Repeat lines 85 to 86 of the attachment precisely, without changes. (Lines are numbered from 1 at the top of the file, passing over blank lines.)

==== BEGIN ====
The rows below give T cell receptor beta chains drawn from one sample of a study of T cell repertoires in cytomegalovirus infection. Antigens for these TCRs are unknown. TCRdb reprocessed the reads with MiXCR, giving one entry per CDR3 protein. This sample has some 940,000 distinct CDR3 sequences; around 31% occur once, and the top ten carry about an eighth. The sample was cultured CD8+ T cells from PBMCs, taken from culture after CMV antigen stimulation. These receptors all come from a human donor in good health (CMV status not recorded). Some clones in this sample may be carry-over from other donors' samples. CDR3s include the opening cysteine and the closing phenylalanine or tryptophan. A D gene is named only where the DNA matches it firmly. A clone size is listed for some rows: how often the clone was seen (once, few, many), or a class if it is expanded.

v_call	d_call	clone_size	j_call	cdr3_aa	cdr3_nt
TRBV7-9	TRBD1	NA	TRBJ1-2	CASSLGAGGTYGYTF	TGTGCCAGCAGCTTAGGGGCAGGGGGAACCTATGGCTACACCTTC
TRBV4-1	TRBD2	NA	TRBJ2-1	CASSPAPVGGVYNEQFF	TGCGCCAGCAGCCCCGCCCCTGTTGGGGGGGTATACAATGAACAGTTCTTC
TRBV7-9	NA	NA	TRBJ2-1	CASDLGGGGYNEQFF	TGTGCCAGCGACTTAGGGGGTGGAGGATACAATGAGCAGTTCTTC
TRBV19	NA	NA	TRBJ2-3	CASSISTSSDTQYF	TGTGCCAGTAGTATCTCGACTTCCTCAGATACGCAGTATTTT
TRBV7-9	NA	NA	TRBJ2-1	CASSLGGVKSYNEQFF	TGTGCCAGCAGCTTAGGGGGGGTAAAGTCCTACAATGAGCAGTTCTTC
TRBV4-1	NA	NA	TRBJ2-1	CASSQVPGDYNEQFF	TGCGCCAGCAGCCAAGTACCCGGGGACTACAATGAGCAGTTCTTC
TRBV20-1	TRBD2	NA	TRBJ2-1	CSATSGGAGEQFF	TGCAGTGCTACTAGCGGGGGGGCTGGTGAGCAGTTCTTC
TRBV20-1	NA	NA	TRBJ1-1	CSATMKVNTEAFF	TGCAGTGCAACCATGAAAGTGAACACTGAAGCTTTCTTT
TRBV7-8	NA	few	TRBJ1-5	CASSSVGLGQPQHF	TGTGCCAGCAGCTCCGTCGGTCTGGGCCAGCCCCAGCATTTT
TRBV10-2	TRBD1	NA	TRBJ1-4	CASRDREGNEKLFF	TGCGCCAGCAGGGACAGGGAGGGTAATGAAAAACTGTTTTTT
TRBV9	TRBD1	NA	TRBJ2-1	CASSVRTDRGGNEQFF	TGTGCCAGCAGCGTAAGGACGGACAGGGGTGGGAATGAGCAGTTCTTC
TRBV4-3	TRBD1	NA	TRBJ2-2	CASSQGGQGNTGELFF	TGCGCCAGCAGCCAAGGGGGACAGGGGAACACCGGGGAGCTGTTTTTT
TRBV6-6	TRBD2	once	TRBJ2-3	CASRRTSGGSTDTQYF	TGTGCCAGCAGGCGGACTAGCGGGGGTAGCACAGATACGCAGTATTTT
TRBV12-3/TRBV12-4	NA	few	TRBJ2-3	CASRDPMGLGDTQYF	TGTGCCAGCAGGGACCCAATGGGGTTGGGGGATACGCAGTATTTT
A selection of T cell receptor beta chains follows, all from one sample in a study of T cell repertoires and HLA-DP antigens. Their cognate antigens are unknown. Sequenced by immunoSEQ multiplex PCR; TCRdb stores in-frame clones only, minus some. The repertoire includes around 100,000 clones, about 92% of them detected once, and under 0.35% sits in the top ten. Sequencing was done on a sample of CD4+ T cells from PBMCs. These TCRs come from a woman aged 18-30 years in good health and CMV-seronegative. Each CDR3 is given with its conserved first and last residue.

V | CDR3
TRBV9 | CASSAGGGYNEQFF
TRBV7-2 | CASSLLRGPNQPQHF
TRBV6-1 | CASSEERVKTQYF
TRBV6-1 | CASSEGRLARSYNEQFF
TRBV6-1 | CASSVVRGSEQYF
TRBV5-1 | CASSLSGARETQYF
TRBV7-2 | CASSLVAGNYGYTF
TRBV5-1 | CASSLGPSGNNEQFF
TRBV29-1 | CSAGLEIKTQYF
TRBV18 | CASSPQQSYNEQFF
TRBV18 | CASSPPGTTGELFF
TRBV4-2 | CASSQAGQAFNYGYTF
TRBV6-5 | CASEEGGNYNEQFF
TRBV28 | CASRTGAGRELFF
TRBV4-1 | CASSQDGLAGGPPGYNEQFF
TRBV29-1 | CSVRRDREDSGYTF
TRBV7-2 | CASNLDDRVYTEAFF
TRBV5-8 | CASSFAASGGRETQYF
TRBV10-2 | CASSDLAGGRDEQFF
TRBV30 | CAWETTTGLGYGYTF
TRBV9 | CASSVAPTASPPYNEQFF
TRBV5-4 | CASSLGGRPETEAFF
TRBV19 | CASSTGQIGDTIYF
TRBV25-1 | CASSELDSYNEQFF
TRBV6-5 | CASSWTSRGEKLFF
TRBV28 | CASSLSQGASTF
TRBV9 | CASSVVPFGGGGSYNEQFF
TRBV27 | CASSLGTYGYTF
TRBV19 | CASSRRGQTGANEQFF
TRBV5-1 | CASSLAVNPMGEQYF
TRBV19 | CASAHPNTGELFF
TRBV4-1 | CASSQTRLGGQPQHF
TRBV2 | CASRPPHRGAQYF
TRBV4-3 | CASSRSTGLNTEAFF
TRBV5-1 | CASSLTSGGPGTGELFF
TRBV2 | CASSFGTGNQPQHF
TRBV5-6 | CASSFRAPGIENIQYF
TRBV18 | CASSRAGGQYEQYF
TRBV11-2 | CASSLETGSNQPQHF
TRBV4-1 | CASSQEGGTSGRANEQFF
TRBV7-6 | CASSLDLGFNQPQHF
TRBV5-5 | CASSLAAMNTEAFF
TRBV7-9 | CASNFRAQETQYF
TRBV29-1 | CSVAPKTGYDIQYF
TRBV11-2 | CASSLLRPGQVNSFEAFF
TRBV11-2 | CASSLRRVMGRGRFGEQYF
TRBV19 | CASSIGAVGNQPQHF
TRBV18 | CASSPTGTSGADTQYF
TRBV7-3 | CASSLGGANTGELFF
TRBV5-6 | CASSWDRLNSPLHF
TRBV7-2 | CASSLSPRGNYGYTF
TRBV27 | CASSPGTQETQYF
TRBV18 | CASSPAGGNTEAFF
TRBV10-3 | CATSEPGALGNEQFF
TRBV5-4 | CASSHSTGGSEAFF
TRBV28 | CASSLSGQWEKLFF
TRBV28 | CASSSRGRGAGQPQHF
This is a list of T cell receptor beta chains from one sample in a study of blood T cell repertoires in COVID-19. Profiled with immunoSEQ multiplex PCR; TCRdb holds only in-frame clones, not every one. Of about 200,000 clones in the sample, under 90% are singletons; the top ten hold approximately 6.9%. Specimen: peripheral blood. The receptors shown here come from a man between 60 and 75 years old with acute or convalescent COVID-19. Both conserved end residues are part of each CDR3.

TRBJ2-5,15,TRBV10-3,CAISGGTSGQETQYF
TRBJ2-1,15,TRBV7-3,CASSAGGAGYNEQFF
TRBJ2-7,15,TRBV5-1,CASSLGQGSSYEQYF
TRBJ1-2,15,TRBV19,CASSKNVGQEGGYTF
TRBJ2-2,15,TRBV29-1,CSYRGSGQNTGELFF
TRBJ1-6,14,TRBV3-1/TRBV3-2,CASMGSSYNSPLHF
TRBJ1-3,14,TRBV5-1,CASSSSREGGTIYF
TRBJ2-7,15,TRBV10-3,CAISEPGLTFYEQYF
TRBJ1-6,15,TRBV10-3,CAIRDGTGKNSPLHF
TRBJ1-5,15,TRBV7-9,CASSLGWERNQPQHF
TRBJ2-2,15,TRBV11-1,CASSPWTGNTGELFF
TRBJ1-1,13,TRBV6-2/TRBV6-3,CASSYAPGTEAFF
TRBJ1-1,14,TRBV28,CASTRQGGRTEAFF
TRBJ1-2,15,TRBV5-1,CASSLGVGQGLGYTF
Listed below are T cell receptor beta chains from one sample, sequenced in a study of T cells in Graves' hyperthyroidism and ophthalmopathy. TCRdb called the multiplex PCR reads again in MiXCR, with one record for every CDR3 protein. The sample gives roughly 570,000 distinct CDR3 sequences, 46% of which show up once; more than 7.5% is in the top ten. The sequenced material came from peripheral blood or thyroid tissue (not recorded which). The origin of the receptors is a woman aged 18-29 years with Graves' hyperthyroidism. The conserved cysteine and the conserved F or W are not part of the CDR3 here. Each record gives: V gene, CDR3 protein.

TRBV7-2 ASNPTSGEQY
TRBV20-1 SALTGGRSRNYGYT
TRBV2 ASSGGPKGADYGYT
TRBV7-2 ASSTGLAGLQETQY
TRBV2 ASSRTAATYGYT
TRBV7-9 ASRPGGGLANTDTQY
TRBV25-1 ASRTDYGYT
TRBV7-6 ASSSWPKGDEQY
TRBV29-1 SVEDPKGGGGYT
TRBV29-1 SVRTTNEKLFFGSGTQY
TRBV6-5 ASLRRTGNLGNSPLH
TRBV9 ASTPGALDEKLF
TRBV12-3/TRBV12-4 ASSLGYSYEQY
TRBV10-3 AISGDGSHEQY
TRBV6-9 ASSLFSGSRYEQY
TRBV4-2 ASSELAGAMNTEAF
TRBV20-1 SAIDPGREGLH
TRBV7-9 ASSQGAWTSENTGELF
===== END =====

TRBJ1-6,15,TRBV10-3,CAIRDGTGKNSPLHF
TRBJ1-5,15,TRBV7-9,CASSLGWERNQPQHF